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Instead of *L*^{2}-norm solutions obtained by the conventional LS solution,
*L*^{p}-norm minimization solutions, with , are often tried.
Iterative inversion algorithms called IRLS
(Iteratively Reweighted Least Squares)
algorithms have been developed to solve these problems, which lie
between the least-absolute-values problem and the classical least-squares problem.
The main advantage of IRLS is to provide an easy way to compute
the approximate *L*^{1}-norm solution.
*L*^{1}-norm solutions are known to be more robust than *L*^{2}-norm solutions,
being less sensitive to spiky, high-amplitude noise Claerbout and Muir (1973); Scales et al. (1988); Scales and Gersztenkorn (1987); Taylor et al. (1979).

The problem solved by IRLS is a minimization of the weighted residual
in the least-squares sense :

| |
(5) |

The gradient for the weighted residual in the least-squares sense becomes
| |
(6) |

The particular choice for is the one
that results in minimizing the *L*^{p} norm of the residual.
Choosing the *i*^{th} diagonal element of
to be a function of the *i*^{th} component of the residual vector
as follows:
| |
(7) |

the norm of the weighted residual is then
| |
(8) |

Therefore, this can be thought of as a method that estimates
the gradient in the *L*^{p}-norm of the residual.
This method is valid for norms where .
When the *L*^{1}-norm is desired, the weighting is as follows:
This will reduce the contribution of large residuals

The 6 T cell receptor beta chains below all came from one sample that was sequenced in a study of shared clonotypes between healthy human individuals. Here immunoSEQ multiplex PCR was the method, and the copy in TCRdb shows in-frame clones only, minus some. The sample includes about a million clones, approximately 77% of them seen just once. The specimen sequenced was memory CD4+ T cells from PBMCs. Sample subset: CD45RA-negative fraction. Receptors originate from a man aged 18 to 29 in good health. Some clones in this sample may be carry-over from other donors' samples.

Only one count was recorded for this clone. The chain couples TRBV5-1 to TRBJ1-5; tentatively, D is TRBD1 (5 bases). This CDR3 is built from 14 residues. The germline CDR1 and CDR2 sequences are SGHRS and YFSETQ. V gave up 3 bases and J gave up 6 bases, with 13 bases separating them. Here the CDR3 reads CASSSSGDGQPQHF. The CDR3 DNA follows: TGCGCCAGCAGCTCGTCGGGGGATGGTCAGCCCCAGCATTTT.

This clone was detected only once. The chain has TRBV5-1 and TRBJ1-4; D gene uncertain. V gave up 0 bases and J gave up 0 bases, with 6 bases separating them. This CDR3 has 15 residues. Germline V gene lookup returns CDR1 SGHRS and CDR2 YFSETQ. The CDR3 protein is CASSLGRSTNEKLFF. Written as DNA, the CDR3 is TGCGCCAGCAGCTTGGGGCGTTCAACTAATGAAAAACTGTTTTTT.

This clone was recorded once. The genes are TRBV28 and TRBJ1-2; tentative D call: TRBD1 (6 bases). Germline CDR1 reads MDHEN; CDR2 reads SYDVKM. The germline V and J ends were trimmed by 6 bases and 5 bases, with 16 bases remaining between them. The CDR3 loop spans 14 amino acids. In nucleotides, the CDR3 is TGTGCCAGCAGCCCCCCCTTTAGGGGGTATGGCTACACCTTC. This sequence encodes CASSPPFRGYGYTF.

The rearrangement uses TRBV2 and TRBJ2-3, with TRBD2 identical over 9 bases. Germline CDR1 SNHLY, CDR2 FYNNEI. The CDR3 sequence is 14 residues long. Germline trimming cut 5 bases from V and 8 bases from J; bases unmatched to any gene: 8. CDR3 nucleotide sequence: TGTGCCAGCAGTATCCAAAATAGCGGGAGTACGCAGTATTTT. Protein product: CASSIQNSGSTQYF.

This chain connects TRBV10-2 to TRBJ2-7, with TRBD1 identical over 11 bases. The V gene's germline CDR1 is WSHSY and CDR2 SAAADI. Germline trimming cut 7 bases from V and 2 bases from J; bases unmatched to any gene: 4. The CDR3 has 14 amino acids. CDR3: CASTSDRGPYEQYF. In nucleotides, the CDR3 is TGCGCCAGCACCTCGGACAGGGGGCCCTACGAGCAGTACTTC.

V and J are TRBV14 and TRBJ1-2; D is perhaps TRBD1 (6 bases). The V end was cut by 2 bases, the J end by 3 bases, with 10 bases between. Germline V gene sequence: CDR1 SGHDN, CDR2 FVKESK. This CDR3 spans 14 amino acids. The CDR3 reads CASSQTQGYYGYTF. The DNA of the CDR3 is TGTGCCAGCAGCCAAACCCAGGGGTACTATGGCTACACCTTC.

and improve the fit to the data that is already well-estimated.
Thus, the *L*^{1}-norm-based minimization is robust,
less sensitive to noise bursts in the data.
Huber proposed a hybrid *L*^{1}/*L*^{2}-norm Huber (1973)
that treats the small residuals in an *L*^{2}-norm sense
and the large residuals in an *L*^{1}-norm sense.
This approach deals with both bursty and Gaussian-type noise,
and can be realized by weighting as follows:

where is a value that is used as a threshold between *L*^{1} and *L*^{2} -norms.
IRLS can be easily incorporated in CG algorithms by including
a weight
such that the operator has a postmultiplier
and the the adjoint operator has a premultiplier
Claerbout (2004).
Even though we do not know the real *L*^{p}-norm residual vector
at the beginning of the iteration,
we can approximate the residual with a residual
of the previous iteration step, and it will converge to
a residual that is very close to the *L*^{p}-norm residual as the iteration step continues.
This can be summarized as follows:

`
iterate {
}.
`

** Next:** Conjugate Guided Gradient(CGG) method
** Up:** CG method for LS
** Previous:** CG method for LS
Stanford Exploration Project

5/23/2004